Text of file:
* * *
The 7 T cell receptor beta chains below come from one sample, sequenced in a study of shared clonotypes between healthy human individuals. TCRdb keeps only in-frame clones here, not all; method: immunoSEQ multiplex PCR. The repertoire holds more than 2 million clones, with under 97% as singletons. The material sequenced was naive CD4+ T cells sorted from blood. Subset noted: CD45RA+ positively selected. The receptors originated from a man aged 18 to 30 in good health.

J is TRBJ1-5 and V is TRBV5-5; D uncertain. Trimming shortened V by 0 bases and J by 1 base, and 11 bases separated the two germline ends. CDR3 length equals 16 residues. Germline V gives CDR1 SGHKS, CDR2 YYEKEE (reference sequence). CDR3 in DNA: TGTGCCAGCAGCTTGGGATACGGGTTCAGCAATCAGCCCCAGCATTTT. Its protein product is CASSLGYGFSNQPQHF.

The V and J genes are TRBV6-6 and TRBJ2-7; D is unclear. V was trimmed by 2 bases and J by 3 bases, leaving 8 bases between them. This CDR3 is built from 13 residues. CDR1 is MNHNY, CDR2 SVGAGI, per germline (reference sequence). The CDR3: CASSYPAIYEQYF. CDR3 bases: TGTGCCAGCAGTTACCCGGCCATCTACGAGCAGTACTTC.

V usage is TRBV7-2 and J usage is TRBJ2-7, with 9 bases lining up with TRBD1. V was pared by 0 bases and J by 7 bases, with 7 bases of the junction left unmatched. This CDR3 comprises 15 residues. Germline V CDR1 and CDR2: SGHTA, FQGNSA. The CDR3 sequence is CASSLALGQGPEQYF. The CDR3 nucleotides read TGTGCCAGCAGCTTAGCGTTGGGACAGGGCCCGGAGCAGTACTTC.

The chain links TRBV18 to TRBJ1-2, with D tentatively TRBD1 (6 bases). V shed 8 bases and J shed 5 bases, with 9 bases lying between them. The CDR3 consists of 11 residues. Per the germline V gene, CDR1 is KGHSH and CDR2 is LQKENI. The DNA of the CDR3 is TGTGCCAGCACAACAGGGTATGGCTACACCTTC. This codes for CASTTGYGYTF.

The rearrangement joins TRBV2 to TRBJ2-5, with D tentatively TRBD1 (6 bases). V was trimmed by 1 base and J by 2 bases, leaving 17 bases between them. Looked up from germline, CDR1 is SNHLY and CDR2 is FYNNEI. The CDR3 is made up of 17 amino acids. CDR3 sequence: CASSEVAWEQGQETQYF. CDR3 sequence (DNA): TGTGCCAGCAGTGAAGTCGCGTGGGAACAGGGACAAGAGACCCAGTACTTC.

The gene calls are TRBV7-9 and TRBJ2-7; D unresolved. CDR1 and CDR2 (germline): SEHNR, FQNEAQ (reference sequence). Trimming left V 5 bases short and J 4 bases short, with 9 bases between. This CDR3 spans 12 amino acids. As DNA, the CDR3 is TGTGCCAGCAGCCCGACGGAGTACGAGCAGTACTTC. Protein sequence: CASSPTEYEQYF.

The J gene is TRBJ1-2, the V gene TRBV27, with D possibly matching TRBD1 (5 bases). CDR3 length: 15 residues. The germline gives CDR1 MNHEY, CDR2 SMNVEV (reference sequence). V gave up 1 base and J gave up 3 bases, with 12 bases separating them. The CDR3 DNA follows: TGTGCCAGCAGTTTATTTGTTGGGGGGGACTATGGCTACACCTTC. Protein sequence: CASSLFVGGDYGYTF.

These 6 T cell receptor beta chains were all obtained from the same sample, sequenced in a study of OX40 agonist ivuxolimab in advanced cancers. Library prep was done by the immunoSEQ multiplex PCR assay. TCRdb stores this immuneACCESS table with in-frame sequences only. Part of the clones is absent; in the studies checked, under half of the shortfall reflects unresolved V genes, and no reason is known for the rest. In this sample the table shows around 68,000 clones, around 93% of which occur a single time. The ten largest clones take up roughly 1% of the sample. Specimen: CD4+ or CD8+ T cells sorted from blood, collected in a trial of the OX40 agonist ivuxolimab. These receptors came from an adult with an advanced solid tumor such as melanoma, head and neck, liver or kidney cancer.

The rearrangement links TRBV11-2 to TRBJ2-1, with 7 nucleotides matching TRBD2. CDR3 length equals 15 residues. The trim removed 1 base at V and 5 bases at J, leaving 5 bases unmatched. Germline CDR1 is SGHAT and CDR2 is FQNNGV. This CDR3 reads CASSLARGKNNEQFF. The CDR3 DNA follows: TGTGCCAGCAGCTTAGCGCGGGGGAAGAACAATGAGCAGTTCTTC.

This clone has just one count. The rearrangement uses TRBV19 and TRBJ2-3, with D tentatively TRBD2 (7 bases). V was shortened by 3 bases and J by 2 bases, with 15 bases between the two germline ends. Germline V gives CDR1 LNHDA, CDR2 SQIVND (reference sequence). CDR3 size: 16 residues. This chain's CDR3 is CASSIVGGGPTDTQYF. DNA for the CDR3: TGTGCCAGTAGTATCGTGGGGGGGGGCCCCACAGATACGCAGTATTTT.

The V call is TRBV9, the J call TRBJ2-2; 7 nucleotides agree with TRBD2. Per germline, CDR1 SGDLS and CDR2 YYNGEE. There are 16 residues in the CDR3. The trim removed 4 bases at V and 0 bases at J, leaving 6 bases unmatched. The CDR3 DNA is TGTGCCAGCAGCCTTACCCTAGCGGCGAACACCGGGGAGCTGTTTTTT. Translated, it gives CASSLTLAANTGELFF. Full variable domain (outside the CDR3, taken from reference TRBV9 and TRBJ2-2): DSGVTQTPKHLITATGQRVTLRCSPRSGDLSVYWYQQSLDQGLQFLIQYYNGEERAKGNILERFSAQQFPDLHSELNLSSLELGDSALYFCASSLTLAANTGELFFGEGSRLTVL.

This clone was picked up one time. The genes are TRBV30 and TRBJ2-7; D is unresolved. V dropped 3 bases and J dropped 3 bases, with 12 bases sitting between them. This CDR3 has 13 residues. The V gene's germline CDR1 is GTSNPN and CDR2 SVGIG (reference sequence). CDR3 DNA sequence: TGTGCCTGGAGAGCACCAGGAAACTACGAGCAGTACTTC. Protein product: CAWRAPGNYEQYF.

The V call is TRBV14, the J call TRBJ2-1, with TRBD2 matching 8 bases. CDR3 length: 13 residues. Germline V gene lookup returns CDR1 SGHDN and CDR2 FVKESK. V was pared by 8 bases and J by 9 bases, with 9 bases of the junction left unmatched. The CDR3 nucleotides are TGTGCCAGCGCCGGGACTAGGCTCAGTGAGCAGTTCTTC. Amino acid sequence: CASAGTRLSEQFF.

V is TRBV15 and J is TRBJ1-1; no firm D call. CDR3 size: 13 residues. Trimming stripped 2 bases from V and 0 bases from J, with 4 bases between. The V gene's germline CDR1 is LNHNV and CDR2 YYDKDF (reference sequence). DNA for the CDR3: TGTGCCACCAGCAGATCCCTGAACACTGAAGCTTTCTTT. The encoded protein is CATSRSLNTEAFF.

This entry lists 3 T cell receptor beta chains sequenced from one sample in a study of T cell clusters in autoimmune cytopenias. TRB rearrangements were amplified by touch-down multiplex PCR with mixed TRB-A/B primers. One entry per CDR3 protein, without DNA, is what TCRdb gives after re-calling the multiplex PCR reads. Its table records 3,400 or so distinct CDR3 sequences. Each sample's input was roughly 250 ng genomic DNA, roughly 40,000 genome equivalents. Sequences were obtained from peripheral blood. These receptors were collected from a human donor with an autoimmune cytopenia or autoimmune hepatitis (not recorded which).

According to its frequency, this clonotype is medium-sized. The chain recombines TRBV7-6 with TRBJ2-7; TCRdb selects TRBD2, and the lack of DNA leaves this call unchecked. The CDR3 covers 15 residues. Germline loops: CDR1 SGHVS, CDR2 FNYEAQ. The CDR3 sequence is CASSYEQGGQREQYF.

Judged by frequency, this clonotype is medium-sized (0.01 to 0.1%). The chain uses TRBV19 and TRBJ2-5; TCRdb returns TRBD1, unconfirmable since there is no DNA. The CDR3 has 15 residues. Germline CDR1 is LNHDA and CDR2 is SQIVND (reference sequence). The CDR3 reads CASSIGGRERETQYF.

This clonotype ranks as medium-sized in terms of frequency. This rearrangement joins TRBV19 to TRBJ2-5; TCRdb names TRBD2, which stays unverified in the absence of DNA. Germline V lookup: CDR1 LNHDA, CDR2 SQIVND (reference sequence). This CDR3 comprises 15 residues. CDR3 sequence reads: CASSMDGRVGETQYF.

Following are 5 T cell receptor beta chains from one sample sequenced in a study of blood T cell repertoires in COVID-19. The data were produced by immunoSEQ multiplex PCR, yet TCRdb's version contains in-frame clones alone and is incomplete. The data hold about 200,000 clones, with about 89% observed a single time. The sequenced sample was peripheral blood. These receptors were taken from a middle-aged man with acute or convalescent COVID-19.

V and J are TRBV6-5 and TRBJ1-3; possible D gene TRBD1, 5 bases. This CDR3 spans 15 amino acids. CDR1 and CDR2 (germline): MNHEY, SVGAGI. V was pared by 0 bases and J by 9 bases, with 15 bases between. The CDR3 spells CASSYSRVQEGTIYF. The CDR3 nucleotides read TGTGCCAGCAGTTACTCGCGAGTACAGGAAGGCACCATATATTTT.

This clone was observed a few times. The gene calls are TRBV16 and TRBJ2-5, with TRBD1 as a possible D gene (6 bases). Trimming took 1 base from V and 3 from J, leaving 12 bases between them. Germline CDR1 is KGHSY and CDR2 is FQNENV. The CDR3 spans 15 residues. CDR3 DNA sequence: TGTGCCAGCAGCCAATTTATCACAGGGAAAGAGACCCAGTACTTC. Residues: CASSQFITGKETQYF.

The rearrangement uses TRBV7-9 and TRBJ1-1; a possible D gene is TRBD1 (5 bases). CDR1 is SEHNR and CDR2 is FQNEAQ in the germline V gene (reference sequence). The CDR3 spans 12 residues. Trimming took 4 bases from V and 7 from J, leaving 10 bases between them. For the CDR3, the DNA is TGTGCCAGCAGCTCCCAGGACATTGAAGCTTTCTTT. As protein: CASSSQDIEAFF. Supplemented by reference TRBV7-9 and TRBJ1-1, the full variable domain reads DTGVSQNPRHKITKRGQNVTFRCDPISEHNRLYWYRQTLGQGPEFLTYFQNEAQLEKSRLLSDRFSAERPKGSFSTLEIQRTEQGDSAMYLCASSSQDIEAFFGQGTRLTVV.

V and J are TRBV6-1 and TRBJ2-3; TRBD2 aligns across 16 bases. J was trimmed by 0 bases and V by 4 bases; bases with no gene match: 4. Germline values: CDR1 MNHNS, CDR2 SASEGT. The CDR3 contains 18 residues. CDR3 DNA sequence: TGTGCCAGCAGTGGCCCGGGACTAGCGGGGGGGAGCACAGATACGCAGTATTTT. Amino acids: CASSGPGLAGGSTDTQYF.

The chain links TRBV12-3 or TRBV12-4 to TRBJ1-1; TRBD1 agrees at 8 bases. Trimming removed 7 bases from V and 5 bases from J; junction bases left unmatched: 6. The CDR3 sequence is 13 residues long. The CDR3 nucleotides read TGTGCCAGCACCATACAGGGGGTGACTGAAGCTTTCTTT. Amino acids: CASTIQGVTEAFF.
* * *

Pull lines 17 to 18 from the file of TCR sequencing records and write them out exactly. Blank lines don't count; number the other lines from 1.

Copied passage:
According to its frequency, this clonotype is medium-sized. The chain recombines TRBV7-6 with TRBJ2-7; TCRdb selects TRBD2, and the lack of DNA leaves this call unchecked. The CDR3 covers 15 residues. Germline loops: CDR1 SGHVS, CDR2 FNYEAQ. The CDR3 sequence is CASSYEQGGQREQYF.

Judged by frequency, this clonotype is medium-sized (0.01 to 0.1%). The chain uses TRBV19 and TRBJ2-5; TCRdb returns TRBD1, unconfirmable since there is no DNA. The CDR3 has 15 residues. Germline CDR1 is LNHDA and CDR2 is SQIVND (reference sequence). The CDR3 reads CASSIGGRERETQYF.